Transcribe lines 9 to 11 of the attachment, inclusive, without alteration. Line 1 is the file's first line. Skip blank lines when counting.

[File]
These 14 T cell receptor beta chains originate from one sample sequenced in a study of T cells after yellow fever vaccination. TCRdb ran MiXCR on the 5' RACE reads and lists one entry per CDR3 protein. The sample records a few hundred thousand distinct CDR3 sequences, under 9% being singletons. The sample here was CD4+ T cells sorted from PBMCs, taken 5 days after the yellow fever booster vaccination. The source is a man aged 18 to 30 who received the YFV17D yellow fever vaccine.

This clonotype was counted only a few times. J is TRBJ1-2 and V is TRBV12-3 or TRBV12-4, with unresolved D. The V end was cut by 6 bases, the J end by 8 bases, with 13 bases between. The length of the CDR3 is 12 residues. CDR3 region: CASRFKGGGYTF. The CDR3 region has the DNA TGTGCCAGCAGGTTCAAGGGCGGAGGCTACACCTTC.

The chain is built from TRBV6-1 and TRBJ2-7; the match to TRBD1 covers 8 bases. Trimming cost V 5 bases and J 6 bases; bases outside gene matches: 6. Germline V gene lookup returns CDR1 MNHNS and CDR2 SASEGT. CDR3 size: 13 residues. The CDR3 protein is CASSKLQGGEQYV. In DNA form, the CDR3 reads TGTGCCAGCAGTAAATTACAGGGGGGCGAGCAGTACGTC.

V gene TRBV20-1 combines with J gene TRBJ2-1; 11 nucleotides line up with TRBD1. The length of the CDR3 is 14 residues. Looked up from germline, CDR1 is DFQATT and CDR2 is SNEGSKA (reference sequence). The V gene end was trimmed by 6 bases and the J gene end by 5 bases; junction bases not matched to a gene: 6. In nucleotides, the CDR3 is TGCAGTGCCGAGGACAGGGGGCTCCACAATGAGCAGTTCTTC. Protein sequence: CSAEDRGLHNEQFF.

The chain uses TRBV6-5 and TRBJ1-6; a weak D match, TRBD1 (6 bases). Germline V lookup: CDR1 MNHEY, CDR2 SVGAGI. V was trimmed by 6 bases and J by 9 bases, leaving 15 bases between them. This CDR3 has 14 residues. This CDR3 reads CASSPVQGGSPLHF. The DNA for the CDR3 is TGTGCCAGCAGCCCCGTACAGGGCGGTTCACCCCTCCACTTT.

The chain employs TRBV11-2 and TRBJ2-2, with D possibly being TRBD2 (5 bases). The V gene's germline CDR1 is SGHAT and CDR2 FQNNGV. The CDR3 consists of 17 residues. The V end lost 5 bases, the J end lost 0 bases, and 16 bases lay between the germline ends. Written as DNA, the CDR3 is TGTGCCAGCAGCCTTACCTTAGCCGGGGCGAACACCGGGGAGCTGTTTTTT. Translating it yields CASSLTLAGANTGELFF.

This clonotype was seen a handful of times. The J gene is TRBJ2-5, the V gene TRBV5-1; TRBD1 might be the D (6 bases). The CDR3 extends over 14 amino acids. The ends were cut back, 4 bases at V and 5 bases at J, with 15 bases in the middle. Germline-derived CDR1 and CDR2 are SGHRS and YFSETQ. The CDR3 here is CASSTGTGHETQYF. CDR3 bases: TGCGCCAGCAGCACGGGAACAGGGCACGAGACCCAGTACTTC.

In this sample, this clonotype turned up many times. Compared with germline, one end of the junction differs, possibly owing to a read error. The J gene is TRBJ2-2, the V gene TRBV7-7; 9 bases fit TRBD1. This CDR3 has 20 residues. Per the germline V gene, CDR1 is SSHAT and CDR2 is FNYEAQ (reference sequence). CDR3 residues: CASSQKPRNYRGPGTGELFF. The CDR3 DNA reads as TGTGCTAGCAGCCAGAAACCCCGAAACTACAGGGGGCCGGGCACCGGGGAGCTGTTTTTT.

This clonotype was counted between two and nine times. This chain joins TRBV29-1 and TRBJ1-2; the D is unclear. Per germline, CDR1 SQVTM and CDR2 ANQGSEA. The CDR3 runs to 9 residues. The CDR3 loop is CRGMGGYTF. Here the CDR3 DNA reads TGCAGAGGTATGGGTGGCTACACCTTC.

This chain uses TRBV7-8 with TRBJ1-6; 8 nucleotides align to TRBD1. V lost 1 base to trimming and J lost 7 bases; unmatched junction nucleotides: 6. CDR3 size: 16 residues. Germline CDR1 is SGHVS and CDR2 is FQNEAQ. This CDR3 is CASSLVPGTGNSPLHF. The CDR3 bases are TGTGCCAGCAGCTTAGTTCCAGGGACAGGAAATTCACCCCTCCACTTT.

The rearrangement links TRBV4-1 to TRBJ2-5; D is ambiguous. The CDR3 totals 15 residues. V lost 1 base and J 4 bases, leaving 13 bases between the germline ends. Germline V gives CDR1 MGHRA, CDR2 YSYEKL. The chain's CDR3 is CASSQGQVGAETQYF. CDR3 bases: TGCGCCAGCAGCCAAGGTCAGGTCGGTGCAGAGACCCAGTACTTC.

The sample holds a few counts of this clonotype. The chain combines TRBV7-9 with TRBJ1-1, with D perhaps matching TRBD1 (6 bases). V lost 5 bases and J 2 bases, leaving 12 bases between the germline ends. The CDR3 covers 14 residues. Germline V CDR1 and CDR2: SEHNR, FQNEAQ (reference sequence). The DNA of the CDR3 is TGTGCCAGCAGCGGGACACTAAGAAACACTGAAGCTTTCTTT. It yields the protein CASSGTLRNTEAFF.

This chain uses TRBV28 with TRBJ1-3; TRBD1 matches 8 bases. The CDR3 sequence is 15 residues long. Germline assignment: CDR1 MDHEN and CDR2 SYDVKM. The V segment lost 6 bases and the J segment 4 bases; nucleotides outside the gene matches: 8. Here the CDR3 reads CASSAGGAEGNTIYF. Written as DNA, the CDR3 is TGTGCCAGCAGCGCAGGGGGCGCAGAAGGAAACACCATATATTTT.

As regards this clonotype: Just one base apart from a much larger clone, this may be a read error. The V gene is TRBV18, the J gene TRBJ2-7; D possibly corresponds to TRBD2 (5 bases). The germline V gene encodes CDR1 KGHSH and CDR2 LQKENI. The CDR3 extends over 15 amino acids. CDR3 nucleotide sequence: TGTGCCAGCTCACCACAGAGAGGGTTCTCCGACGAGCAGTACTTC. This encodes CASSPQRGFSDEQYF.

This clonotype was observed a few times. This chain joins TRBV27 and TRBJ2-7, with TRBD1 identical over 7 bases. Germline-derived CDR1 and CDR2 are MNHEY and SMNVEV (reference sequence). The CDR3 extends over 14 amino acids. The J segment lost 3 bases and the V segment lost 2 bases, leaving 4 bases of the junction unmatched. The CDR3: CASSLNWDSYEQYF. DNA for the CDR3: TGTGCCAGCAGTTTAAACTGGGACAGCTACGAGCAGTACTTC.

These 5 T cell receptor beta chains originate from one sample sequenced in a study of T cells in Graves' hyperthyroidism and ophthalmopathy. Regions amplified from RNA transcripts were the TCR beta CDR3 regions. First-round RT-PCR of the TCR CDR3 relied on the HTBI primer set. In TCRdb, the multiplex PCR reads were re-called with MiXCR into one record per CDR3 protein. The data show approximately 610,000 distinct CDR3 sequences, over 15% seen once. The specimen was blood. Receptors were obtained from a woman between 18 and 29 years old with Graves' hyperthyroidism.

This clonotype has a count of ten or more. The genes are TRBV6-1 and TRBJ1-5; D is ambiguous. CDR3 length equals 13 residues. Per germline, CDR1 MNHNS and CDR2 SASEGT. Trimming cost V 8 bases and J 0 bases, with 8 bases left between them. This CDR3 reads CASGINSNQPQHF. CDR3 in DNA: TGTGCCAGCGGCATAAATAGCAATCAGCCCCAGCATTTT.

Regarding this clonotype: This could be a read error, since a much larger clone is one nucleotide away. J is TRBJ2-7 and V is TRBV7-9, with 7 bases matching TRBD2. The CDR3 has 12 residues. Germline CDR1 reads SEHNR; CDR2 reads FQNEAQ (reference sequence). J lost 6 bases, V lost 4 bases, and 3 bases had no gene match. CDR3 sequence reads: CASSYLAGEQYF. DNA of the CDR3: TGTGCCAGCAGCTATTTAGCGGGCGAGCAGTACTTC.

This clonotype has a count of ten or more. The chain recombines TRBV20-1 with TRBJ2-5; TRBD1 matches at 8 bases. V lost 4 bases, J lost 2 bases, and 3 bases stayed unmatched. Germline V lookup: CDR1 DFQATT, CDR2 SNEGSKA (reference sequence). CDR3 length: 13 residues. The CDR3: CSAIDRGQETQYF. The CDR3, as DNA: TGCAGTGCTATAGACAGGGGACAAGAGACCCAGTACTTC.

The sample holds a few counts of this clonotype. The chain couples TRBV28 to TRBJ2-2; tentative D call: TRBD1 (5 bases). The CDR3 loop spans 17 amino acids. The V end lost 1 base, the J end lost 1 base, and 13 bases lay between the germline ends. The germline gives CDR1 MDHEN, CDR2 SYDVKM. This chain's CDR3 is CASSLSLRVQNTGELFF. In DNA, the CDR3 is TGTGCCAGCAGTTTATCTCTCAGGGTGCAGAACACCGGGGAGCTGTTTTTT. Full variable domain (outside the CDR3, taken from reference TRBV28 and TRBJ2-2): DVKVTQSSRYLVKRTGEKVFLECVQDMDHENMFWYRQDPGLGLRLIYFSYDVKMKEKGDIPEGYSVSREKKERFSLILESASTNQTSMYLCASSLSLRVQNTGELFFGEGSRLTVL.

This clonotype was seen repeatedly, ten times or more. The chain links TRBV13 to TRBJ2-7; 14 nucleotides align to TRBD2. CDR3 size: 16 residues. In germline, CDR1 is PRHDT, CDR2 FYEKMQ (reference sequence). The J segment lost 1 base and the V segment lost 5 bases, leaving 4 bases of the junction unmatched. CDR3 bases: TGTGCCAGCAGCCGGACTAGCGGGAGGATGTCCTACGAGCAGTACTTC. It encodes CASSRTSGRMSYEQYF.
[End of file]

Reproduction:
This clonotype was counted between two and nine times. This chain joins TRBV29-1 and TRBJ1-2; the D is unclear. Per germline, CDR1 SQVTM and CDR2 ANQGSEA. The CDR3 runs to 9 residues. The CDR3 loop is CRGMGGYTF. Here the CDR3 DNA reads TGCAGAGGTATGGGTGGCTACACCTTC.

This chain uses TRBV7-8 with TRBJ1-6; 8 nucleotides align to TRBD1. V lost 1 base to trimming and J lost 7 bases; unmatched junction nucleotides: 6. CDR3 size: 16 residues. Germline CDR1 is SGHVS and CDR2 is FQNEAQ. This CDR3 is CASSLVPGTGNSPLHF. The CDR3 bases are TGTGCCAGCAGCTTAGTTCCAGGGACAGGAAATTCACCCCTCCACTTT.

The rearrangement links TRBV4-1 to TRBJ2-5; D is ambiguous. The CDR3 totals 15 residues. V lost 1 base and J 4 bases, leaving 13 bases between the germline ends. Germline V gives CDR1 MGHRA, CDR2 YSYEKL. The chain's CDR3 is CASSQGQVGAETQYF. CDR3 bases: TGCGCCAGCAGCCAAGGTCAGGTCGGTGCAGAGACCCAGTACTTC.